July 16th, 2012 / 9:09 am
Author News & Web Hype

Forty Stories from Harper Perennial

Fifty-Two Stories, as you might know, has dropped forty at once (downloadable now as a free PDF, and as a free ebook on July 17). The forty include sick fictions from Lindsay Hunter, Shane Jones, Scott McClanahan, Catherine Lacey, Kayden Kross, Blake Butler, Brandon Hobson, Roxane Gay, Adam Wilson, Kyle Minor, +30 more![!!] Somewhat related: has anyone ever walked into a physical bookstore to acquire a free ebook? Did you get your free Slurpee on 7/11/12?

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  1. deadgod

      Forty new pieces of work[…] all surprising.

      That’s an interesting criterion (accidental commonality??).  What does “surprising” mean here?  –something/s obvious?  (‘I haven’t seen that situation treated that way.’  ‘I didn’t see that twist coming.’   ‘That final sentence/paragraph is a killer.’)  Or something more, what, transformative?

  2. Nicholas Grider

      I’m guessing surprising in sum, as in “Wow, do we really need another one of these things, free or not, online or in print?”

  3. deadgod

      Ha ha, I hadn’t thought meta.  But a free anthology including stories by at least a few writers one will rely on being good?  –surely a Very Cool Thing!  It’s a thing I “need” — not like oxygen, but more than I “need” that drink at ‘last call’.

      I’d meant the question seriously:  is there something in great writing that stays “surprising”?

  4. Nicholas Grider

      I was just being a curmudgeon as usual.  I think great writing retains an ability to reveal, if not surprise, with subsequent re-readings, and maybe the possibility of further revelation is surprising.  When I reread books as different as Infinite Jest or Ali Smith’s Hotel World I always find something I’d overlooked or else I see/read it differently.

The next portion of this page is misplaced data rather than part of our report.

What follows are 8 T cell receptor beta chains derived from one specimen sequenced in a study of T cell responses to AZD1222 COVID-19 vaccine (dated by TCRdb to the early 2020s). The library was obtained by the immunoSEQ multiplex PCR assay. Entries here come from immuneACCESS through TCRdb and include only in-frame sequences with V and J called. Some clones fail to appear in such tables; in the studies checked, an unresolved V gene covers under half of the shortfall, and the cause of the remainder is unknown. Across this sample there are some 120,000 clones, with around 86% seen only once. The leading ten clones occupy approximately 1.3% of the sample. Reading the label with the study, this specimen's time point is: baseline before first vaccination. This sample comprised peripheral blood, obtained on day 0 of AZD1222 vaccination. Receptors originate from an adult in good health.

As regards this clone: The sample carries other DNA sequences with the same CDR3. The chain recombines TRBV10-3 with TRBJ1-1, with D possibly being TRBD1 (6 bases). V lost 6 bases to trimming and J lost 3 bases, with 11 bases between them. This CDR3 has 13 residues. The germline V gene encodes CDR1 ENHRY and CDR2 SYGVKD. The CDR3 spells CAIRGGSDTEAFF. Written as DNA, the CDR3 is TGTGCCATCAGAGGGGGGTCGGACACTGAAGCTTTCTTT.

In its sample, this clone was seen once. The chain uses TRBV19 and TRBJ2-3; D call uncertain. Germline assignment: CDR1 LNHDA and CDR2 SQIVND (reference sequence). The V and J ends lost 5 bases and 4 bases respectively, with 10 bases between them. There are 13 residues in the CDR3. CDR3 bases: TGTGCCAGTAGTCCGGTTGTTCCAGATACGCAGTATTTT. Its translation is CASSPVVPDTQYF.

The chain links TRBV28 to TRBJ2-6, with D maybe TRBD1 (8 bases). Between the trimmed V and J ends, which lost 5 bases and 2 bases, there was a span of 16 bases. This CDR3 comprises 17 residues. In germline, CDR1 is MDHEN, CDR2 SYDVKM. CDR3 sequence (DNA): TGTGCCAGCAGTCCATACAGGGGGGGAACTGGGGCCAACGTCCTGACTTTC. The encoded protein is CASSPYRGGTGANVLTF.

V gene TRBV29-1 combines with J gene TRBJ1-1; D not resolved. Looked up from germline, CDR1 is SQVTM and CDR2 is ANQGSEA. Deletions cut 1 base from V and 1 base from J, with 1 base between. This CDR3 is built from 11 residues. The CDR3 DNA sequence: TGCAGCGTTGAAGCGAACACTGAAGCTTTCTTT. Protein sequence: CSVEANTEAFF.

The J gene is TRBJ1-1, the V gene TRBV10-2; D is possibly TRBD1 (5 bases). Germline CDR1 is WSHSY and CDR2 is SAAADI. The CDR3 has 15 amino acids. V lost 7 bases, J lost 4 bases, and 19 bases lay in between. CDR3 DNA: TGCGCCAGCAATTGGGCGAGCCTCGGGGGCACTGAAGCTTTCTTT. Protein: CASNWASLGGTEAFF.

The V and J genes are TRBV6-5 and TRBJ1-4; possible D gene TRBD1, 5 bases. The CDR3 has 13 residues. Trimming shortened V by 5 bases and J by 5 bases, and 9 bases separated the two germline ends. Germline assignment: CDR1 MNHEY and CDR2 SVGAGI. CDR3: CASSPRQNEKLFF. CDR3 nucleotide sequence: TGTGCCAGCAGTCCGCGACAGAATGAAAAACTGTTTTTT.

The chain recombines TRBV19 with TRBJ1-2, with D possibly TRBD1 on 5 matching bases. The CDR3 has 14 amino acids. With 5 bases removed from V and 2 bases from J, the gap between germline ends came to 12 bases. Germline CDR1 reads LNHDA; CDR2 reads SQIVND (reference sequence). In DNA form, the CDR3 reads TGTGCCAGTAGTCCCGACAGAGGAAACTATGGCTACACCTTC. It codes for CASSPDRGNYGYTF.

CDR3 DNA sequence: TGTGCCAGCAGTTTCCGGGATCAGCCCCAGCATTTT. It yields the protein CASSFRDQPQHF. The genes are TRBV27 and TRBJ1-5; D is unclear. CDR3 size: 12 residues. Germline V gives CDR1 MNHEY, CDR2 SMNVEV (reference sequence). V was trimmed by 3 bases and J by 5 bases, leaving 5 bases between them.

A maybe iffy analogy would be music: some albums you listen to hundreds of times but on time 153 you notice a little bass run you weren’t looking for because you’d started out listening just for lyrics and melody, while with some albums you can feel you’ve worn them out, more or less.  They’re not less pleasurable, just maybe simple/direct enough (just voice and piano?) where it’s easier to investigate every sonic crevice more quickly in a variety of listening contexts.

      Or: maybe there’s something in great writing that doesn’t stay surprising but stays mysterious, but that’s a cagey statement too.

  5. Nicholas Grider

      I’m not slagging the anthology itself, though.  It’s just that these things can smack of the mechanics of framing, and I can’t ignore the framing and just read the probably mostly good work.

  6. mimi

      “I think great writing retains an ability to reveal” –  I agree. 

      And the reader evolves (in the interim, between his readings of a piece) – he brings to subsequent readings a changed (evolved/matured/renewed) possibility of the reception of revelation (and perhaps even surprise).  

      But I think deadgod, in citing from the ‘blurb’, was questioning the meaning of “surprising” upon first reading of forty (!) pieces.

  7. Eric Raymond

      Thanks for posting this. Shout out to all the +30, myself included, who were lucky enough to be de-slushed by Cal Morgan. 

  8. » “Barnacles of the Fuzz” out in Forty Stories: New Fiction from Harper Perennial D. Foy

      […] ebook, the work’s got a fair amount of media play. The NYDailyNews threw out a nice rev, HTMLGiant gave it a nod, Jason Rice, at Three Guys One Book did a nice rev, […]

  9. nemjiao